She described the events to follow as “RNG” (Random Number Generator) – a gaming term for randomly-generated scenarios-because it was also through that GuildHouse event that Jia met the Mineski people who then invited her to cast the Hearthstone Event at ESGS 2016. Immediately after that, after another favorable roll of the dice, Mineski were also looking for someone to fill seasoned Hearthstone caster/player Pathra Cadness’ slot in the Malaysia Major, a Blizzard sanctioned event. Pathra had moved to France and they were looking for someone within the area.
“So they invited me despite not having any name. I was just this complete ‘rando’ (random person) in the international scene but there I was casting an event with people that I had been watching on stream for years! I was meeting pro players, I was meeting casters like TJ and Raven whom I was a fan of.”
“I was dropped head first into it but Blizzard liked my work and they kept inviting me back to more stuff and one thing led to another”
All this time, through her rise to acclaim, Jia had the unwavering support of her family to keep her grounded and keep her going. All throughout the interview, I got the sense that family was very important to Jia. She mentions her older brother a lot, who had been a devout geek and gamer himself and was more than happy to share his interests with his only sibling, and her mother and father who had been supportive of all her endeavors from piano all the way up to esports.
She describes their family as a small and tight knit bunch that loves to bond over food.
“We love eating out. It’s become a tradition especially if my grandparents could make it. Since they also live in Makati every Saturday, madalas kami mag food trip dito.(We frequently explore restaurants here in Makati).
“Kaya rin ako naging (That’s also why I became a) foodie is because of my family”
The self-confessed foodie was quick to name Japanese cuisine as King, citing Ramen, Sashimi via Chirashi Bowl, and Yakiniku-style Japanese BBQ as her top three dishes.
With such a strong, tight knit bond between them it comes as no surprise that Jia’s family supports her esports career as whole-heartedly as they do. Of course, it didn’t hurt that her new venture didn’t interfere with her studies, falling neatly into place parallel to her academic obligations, in addition to being an actual healthy career opportunity to pursue.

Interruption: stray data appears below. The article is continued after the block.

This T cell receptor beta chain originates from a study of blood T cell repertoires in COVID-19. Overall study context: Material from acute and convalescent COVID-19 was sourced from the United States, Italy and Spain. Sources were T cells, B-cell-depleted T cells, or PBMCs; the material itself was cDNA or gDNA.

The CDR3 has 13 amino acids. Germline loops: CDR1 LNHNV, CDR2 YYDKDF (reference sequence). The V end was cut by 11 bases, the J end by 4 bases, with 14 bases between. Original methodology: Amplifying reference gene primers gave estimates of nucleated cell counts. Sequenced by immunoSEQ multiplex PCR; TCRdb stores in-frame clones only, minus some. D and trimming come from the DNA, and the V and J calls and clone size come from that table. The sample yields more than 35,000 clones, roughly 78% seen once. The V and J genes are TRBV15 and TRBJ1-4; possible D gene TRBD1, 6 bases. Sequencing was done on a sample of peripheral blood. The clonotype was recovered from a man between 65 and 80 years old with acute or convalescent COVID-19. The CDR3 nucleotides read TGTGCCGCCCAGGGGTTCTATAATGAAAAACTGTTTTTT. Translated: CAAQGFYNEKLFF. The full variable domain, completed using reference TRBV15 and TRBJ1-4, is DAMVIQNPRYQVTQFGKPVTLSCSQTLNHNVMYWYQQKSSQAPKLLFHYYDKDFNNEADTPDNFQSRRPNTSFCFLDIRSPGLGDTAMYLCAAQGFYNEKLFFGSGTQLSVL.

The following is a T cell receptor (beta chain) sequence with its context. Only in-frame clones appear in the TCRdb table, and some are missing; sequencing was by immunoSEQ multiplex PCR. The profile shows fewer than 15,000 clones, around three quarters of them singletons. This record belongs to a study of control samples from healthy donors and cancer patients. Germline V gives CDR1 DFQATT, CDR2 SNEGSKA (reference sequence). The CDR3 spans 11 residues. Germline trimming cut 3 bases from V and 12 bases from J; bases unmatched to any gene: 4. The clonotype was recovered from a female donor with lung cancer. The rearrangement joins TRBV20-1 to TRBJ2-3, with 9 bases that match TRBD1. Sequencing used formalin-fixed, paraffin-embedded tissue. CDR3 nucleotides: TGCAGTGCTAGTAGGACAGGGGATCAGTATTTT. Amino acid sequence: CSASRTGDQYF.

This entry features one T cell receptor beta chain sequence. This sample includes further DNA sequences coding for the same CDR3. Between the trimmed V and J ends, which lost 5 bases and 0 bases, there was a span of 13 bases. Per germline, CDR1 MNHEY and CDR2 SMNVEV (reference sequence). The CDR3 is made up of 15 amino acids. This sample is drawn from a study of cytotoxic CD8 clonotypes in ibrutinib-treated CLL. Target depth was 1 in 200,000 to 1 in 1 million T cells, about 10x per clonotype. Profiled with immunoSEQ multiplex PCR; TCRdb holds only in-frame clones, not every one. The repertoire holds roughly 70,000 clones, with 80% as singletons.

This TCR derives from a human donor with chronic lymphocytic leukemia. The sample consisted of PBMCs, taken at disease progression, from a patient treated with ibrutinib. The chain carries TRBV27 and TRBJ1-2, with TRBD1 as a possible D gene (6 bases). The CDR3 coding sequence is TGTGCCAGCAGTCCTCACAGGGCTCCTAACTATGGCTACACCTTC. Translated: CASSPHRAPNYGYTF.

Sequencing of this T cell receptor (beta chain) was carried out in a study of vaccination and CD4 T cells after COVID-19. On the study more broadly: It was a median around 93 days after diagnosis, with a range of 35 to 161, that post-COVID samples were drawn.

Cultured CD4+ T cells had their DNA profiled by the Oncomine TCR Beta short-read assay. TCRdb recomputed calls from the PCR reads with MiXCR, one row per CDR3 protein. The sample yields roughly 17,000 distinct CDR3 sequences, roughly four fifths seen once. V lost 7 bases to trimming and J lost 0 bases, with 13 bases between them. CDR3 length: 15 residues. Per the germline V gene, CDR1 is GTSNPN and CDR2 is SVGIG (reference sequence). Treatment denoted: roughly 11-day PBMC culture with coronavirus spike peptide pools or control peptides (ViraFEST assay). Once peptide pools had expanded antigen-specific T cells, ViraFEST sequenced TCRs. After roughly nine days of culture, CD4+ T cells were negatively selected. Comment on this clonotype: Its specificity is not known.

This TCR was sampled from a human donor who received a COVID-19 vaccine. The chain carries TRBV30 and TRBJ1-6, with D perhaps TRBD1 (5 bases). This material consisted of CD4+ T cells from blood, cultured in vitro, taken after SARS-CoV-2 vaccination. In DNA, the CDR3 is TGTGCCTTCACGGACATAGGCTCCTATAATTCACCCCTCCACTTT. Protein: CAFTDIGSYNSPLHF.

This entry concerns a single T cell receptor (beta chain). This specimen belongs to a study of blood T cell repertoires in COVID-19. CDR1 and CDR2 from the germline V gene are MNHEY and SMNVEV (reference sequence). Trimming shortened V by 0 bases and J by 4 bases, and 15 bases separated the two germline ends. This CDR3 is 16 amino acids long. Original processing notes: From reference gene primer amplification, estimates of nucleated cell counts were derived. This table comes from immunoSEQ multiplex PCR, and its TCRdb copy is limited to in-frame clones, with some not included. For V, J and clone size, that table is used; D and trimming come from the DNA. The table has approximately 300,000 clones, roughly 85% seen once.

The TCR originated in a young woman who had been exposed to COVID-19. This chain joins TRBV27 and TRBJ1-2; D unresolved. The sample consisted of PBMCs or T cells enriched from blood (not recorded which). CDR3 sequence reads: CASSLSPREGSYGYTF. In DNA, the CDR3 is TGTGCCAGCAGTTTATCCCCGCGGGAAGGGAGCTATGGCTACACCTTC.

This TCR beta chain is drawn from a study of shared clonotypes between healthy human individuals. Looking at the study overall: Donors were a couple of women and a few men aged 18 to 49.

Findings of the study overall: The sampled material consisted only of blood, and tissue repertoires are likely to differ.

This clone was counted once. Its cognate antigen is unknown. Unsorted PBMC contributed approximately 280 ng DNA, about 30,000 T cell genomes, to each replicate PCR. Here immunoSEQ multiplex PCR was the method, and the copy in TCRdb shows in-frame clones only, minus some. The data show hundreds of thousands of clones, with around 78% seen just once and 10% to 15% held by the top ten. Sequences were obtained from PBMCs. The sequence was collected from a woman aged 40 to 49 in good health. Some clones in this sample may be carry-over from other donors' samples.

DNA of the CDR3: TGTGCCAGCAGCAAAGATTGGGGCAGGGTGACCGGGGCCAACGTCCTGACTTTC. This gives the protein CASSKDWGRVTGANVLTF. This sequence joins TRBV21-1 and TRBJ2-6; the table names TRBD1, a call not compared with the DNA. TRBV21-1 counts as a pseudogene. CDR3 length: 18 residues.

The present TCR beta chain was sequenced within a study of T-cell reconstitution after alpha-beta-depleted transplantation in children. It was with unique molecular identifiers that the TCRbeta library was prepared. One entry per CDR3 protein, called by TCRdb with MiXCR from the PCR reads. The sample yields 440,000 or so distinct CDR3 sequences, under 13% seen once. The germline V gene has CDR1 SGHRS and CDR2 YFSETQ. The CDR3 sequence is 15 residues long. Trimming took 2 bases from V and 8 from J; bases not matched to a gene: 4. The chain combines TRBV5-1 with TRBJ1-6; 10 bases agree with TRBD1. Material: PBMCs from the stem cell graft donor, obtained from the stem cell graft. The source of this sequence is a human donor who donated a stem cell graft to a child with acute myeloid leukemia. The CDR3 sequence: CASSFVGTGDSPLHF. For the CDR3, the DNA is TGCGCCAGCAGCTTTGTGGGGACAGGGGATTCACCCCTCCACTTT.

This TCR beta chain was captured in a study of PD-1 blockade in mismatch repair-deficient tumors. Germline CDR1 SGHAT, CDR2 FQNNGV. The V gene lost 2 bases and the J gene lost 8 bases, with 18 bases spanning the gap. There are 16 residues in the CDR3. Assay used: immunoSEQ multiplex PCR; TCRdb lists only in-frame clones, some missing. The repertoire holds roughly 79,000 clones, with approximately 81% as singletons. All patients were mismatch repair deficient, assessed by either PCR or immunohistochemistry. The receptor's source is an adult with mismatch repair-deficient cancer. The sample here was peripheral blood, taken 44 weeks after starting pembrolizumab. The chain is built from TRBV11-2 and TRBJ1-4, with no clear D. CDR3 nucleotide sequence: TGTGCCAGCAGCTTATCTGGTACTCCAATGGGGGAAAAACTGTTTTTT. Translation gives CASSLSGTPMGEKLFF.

“My parents are very supportive, honestly. When I started out with casting, I was juggling it with school but at my very first international event was scheduled very conveniently the week after exams at the start of Christmas break. So I can go and treat it like a vacation with no conflicts.”
“My parents we’re like: ‘Ah so mag ma-Malaysia ka? Magkano pamasahe? (So you’re going to Malaysia? How much is the fare?) and I was like: “No Mom, Sagot yan ni Blizzard. (Blizzard is footing the bill.) They invited me to cast!”
“They were shocked. Not only that [Blizzard] would be covering the expenses and there’s also a talent fee of course, for casting.”
“We all thought, including me, that it would be a fun hobby at first. But as the years progressed, I got more and more events, and it got more and more steady as I became more known in the community.”
Even in the most difficult times when Jia was having trouble balancing casting and school work, her parents never really told her to give one thing up.
“They just said ‘As long as makapagtapos ka, kahit ma-delay ok lang (Just as long as you finish school, even if you get delayed, it’s ok.) Then after you finish school, you can pursue what you really want to. So, I’m really, really thankful for my parents for being so supportive.”
Even Jia’s older brother Kiko was very supportive of her every step of the way. This was the same brother who she’d fight over the old Gameboy with and played Zoids with as kids who Jia now considers her number one fan.
“Parang siya na yung naging number one fan ko. Lagi niyang shi-nishare yung interviews ko sa Facebook. So that’s really sweet. Thanks Kuya!”
(He’s kind of like my number one fan now. He always shares my interviews on Facebook. So that’s really sweet. Thanks Kuya!)
Today, all that support has blossomed quite fruitfully. Jia is one of the Hearthstone scene’s most prominent voices as well as its most proficient players.
Jia Dee is actually living the gamer’s dream as a full-time Hearthstone caster and player which means she fully supports herself through playing and casting the game she loves. Her day-to-day life revolves around her bread-and-butter game especially with the SEA Games coming up in just a few short weeks.
“Honestly, right now, I eat, sleep, breathe, Hearthstone. Aside from playing, I do preparation for casting if that needs to happen. So I would review stream VODs and things like that. Every so often there’s travel like my recent trip to Romania for a tournament. “